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J Bacteriol. May 2009; 191(10): 3403–3406.
Published online Mar 13, 2009. doi:  10.1128/JB.00022-09
PMCID: PMC2687171

A Novel Nitroreductase of Staphylococcus aureus with S-Nitrosoglutathione Reductase Activity[down-pointing small open triangle]


In this report we show that inactivation of the putative nitroreductase SA0UHSC_00833 (ntrA) increases the sensitivity of Staphylococcus aureus to S-nitrosoglutathione (GSNO) and augments its resistance to nitrofurans. S. aureus NtrA is a bifunctional enzyme that exhibits nitroreductase and GSNO reductase activity. A phylogenetic analysis suggests that NtrA is a member of a novel family of nitroreductases that seems to play a dual role in vivo, promoting nitrofuran activation and protecting the cell against transnitrosylation.

Staphylococcus aureus is a gram-positive pathogen responsible for a large number of human infections that range from mild to potentially lethal systemic infections. The rapidly increasing incidence of methicillin-resistant S. aureus infections, particularly among human immunodeficiency virus-infected and AIDS patients (1), reveals that the antibiotic of choice for the treatment of S. aureus is becoming ineffective and shows the need for using alternative compounds. Staphylococcus strains are sensitive to nitrofuran derivatives such as nitrofurazone and nitrofurantoin, which are utilized in the treatment of burns, skin grafts, and genitourinary infections (2). The action of nitrofurans is dependent on the presence of specific microbial enzymes, the nitroreductases, which catalyze the reduction of the drug, a step that is essential for its activation. The activation of nitroaromatic compounds by bacterial nitroreductases is also used as a cancer therapy, since the cytotoxic hydroxylamine derivative compounds are able to destroy tumors (5).

In microorganisms subjected to nitrosative stress, S-nitrosoglutathione (GSNO) is formed by reaction of NO with the intracellular glutathione. The GSNO formed reacts with thiol-containing proteins promoting thiol nitrosation, which modifies the function of proteins that are essential to many cellular processes. To control the level of S-nitrosylated proteins, organisms use GSNO reductases, namely, the ubiquitous glutathione-dependent formaldehyde dehydrogenase, also known as class III alcohol dehydrogenase (6). However, GSNO is also a NADPH-dependent oxidizing substrate of other enzymes such as the thioredoxin system, glutathione peroxidase, γ-glutamyl transpeptidase, and xanthine oxidase, indicating that GSNO reductase activity is frequently associated with other enzymatic activities (3, 4, 7, 10).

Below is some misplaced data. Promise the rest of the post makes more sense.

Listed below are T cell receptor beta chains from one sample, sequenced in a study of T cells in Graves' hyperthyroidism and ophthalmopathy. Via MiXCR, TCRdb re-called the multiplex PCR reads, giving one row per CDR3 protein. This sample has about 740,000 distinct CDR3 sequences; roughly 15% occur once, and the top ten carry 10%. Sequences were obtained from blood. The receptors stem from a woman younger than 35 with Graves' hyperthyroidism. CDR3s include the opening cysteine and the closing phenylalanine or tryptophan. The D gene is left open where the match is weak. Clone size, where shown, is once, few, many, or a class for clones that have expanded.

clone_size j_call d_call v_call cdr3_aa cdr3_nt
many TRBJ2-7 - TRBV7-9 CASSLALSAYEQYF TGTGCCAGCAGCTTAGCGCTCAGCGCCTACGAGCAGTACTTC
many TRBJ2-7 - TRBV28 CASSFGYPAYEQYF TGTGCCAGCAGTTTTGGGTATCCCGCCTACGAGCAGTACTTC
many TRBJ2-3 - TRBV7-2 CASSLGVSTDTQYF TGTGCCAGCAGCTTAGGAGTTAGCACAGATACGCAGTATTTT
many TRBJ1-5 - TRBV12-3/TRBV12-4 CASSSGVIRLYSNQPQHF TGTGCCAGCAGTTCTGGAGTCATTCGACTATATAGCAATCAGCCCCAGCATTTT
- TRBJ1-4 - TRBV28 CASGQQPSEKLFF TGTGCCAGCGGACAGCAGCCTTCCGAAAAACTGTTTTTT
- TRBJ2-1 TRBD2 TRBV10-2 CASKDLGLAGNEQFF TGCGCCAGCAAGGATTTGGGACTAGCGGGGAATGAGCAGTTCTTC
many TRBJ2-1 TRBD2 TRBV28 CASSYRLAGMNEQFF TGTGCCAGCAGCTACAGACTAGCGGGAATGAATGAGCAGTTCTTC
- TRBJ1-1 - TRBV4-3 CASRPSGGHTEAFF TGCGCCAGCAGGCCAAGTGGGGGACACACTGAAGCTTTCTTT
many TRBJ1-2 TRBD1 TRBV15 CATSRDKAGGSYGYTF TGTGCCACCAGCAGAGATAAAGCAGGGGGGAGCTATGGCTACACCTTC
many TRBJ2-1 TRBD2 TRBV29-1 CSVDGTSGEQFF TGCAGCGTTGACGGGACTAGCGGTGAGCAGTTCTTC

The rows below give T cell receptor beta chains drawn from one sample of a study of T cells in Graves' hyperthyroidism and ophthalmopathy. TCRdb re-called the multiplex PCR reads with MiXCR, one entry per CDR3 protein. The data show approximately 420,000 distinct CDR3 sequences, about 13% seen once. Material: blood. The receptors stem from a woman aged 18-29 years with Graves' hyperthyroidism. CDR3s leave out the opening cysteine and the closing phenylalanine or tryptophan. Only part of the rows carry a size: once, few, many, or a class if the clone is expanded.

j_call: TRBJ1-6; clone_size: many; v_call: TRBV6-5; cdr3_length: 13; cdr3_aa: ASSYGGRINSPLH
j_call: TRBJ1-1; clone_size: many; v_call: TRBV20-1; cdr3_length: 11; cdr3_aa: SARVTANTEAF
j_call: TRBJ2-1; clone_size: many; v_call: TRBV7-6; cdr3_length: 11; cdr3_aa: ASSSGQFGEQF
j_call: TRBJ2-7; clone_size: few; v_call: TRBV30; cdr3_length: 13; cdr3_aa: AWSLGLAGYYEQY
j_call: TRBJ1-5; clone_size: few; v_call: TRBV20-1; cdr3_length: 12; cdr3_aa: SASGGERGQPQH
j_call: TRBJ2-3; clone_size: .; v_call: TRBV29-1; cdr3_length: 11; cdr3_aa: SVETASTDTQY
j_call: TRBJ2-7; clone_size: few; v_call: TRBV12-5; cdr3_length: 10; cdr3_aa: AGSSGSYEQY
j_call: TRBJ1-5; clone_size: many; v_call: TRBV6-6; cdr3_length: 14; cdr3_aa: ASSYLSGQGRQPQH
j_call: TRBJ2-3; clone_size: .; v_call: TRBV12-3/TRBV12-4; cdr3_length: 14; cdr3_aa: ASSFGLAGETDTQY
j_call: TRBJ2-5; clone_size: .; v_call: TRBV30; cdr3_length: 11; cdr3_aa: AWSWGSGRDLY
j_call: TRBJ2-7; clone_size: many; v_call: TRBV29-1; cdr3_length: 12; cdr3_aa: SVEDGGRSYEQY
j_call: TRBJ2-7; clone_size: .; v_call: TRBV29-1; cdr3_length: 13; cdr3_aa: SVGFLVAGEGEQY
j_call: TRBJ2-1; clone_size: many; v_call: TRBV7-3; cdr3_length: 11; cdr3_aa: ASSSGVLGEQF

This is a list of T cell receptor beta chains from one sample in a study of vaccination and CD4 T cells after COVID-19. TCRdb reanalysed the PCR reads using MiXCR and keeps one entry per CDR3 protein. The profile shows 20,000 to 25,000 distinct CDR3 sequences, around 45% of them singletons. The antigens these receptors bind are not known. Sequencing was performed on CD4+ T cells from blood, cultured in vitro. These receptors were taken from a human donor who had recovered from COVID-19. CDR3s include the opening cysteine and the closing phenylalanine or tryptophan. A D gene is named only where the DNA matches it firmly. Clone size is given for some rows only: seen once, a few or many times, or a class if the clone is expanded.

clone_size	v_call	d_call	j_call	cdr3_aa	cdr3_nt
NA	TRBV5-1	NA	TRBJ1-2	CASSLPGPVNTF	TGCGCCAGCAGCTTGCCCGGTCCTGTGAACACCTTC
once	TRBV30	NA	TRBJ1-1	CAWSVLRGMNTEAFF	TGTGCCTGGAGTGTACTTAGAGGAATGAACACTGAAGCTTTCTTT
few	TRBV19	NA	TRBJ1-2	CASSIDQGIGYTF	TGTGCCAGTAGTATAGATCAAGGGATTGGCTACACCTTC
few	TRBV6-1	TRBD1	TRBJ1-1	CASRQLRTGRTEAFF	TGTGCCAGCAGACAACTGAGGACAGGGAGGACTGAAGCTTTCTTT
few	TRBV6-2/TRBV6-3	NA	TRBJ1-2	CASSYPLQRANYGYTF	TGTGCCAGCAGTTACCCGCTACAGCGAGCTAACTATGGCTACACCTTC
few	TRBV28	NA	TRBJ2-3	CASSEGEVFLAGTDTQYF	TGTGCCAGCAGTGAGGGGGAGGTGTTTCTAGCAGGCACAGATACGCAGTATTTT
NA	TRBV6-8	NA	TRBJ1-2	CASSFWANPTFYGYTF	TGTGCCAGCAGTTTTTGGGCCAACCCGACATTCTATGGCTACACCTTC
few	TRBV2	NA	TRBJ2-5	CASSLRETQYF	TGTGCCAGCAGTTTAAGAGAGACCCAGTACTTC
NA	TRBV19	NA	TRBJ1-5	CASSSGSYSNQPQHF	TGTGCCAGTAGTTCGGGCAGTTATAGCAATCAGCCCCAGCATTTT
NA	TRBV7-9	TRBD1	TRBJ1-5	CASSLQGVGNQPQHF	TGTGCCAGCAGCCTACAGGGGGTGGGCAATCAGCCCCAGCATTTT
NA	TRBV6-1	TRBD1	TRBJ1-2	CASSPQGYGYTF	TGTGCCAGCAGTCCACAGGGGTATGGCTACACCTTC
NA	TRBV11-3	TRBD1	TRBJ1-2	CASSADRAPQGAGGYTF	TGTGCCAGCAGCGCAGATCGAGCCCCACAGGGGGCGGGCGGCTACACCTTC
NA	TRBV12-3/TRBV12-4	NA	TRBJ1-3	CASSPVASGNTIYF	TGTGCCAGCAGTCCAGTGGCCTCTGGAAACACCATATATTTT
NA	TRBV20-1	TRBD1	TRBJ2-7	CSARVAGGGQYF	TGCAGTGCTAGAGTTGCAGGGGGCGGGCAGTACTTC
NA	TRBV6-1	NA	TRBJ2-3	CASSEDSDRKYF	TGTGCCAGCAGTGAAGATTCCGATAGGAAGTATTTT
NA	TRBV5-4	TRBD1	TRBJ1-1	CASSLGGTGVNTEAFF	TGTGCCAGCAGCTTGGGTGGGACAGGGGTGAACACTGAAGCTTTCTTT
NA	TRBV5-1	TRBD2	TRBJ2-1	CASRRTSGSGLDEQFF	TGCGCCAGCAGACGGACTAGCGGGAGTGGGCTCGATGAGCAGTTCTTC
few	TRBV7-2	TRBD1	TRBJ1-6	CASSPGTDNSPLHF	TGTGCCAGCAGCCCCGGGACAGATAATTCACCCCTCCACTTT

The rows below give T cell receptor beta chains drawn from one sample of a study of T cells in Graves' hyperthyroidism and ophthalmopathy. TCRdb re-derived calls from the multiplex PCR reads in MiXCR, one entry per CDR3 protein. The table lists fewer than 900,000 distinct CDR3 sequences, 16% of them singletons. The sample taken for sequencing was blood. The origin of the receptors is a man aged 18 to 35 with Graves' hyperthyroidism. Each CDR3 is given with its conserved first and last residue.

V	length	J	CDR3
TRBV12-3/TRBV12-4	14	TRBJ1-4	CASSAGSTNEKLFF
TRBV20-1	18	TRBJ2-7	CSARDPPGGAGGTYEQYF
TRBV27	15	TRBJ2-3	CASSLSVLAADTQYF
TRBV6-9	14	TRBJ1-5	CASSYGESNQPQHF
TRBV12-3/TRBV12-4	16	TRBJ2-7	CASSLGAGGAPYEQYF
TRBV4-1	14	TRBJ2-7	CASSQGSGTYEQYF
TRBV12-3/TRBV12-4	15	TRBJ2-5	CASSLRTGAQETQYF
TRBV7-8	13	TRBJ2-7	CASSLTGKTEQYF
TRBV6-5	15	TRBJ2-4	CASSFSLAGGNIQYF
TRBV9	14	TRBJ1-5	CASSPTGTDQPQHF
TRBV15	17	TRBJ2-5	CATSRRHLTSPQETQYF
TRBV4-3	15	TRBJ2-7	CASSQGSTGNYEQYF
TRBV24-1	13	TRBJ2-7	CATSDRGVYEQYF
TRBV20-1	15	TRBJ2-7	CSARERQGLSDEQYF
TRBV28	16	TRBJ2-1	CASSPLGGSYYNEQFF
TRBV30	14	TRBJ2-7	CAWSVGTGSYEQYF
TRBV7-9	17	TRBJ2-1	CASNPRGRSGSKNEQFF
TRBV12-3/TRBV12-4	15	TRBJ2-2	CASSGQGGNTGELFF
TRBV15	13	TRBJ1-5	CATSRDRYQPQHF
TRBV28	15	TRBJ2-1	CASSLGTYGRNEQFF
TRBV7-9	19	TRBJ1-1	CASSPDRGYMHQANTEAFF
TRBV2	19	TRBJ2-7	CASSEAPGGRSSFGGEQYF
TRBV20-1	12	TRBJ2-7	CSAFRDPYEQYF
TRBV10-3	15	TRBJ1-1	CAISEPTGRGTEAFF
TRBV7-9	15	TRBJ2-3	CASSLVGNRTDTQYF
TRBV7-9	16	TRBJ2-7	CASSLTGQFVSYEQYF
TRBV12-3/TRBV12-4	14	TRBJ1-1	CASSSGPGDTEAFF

Our microarray studies revealed that the staphylococcal gene SA0UHSC_00833 of S. aureus NCTC 8325 encoding a putative nitroreductase is induced by GSNO. Hence, we have analyzed the in vivo role of this protein in the metabolism of GSNO and nitrofurans and performed biochemical characterization of the recombinant protein SA0UHSC_00833 (named NtrA).

S. aureus NtrA is involved in GSNO metabolism.

In a DNA microarray study of S. aureus NCTC 8325, we detected that GSNO significantly upregulates the SA0UHSC_00833 gene (herein named ntrA), which encodes a putative nitroreductase (our unpublished data). To perform quantitative real-time reverse transcription-PCR analysis, cells of S. aureus NCTC 8325 were grown in LB medium to an optical density at 600 nm of 0.4 and were treated for 10 min with GSNO (150 μM). The bacterial strains, plasmids, and oligonucleotides used in this study are listed in Tables S1 and S2 in the supplemental material. Real-time PCR experiments were performed with a LightCycler FastStart DNA Master SYBR green I kit (Roche Applied Science), using 400 ng of cDNA prepared from total RNA and 0.5 μM of primers SANrEco and SaNrNhe for the SA0UHSC_00833 (ntrA) gene and primers 16S_Fwd and 16S_Rev for S. aureus 16S rRNA. The results confirm that GSNO causes a strong (13.4- ± 3.8-fold) transcriptional induction of the ntrA gene. The expression of SACOL0874, a homolog gene in S. aureus COL, was also reported to be induced by nitrosative stress conditions (8). Since these results suggest the involvement of the ntrA gene in nitrosative metabolism, a strain defective in the gene was constructed and analyzed. For construction of the mutant, the S. aureus NCTC 8325 SA0UHSC_00833 (ntrA) gene was PCR amplified using SA0833MutEco and SA0833MutBam oligonucleotides, ligated to pSP64D-E (pSP64-SA0833), electroporated into S. aureus RN4220, and selected on tryptone soy agar plates containing erythromycin (10 μg/ml). The correct integration of pSP64-SA0833 into the chromosome of S. aureus was confirmed by PCR, and the generated mutant strain was designated LMSA833. For the GSNO sensitivity tests, the wild-type strain and LMSA833 (the ΔntrA mutant) were grown overnight in tryptone soy broth (TSB), inoculated in fresh LB medium, and exposed for 1 h to GSNO (100 μM). The cultures were treated for another 4 h with 1 mM of GSNO, and serial dilutions were spotted onto tryptone soy agar plates. After overnight incubation, the plates revealed that the ΔntrA mutant exhibited a higher degree of GSNO inhibition than the parental strain. Furthermore, expression of NtrA from the pMK4 plasmid restored the wild-type phenotype (Fig. (Fig.1).1). Nevertheless, we did not observe enhanced susceptibility of the ntrA mutant when using NO gas (data not shown).